Guidance on using pointers vs. references for function arguments

Hello,

Carrying on this conversation from llvm-commits:

Would it be reasonable if we name both SwapByteOrder() -- it's

difficult

to describe their purpose in any other way -- and make the in-place
function take a pointer, instead of a reference?

Pointer is the wrong API: it implies having to check for null.

I see that in general, the choice between pointer parameters and

reference

parameters can mean one of many things: input vs output, change of

ownership

vs no change, validity of NULL, and perhaps more.

For example, Google C++ Style Guide mandates: "All parameters passed by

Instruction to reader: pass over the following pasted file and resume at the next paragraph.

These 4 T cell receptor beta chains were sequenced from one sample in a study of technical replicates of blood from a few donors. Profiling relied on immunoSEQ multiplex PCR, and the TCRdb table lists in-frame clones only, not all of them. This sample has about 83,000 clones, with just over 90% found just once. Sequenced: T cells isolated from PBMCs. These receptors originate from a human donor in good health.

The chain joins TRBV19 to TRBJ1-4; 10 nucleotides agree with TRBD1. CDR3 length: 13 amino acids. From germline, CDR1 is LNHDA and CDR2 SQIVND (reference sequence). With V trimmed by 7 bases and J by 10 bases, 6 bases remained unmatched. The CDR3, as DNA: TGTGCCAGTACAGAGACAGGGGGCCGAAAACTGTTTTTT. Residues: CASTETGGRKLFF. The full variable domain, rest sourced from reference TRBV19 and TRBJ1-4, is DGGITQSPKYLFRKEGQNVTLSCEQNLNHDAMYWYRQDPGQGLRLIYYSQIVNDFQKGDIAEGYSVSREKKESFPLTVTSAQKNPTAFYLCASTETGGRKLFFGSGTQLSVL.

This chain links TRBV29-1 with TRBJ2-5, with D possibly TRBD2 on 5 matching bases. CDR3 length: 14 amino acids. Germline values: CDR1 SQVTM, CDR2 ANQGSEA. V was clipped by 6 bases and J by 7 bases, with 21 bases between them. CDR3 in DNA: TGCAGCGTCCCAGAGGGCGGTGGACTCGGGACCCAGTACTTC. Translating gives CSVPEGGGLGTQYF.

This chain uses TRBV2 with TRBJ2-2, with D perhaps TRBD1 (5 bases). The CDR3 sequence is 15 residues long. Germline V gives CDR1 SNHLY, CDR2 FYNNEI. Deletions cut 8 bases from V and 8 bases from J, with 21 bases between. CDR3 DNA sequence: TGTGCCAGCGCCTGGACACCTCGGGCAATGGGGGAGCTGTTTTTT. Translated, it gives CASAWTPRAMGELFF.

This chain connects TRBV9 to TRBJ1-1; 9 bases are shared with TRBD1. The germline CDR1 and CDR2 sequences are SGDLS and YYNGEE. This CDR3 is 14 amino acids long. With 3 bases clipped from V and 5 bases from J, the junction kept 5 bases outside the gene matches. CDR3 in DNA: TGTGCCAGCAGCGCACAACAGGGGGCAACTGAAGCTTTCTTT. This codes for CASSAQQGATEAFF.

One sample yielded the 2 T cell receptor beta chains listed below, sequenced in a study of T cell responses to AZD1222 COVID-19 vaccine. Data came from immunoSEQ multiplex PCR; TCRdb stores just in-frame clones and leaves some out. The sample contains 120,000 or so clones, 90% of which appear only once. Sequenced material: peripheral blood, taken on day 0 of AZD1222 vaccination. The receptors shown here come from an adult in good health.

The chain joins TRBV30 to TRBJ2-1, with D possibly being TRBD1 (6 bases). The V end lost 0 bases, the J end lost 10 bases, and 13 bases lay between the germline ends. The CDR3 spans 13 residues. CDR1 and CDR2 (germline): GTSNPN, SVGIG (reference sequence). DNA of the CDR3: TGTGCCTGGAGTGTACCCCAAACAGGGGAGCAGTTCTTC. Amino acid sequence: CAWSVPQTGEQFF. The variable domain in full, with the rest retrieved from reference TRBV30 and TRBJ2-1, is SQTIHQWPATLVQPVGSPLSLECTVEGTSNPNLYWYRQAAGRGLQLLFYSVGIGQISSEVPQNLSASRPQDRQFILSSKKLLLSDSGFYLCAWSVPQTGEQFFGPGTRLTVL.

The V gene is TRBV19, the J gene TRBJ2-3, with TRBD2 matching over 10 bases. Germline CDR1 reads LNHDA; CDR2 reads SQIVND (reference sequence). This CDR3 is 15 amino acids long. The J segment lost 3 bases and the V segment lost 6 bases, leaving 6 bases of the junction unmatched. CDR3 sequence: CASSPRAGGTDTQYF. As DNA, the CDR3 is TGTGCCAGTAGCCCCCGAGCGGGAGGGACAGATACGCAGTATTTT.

reference must be labeled const. [...] it is a very strong convention in
Google code that input arguments are values or const references while

output

arguments are pointers."

(http://google-styleguide.googlecode.com/svn/trunk/

cppguide.xml#Reference_Arguments )

I haven't seen much of that around here.

I see that LLVM Coding Standards document doesn't touch this subject at

all.

Should we use this opportunity to add to it that in LLVM, the choice

between

pointer parameters and reference parameters is defined by whether NULL is

a

valid input?

Not sure that's necessary, but feel free to send a proposal to llvmdev.

What does the community think about such an addition?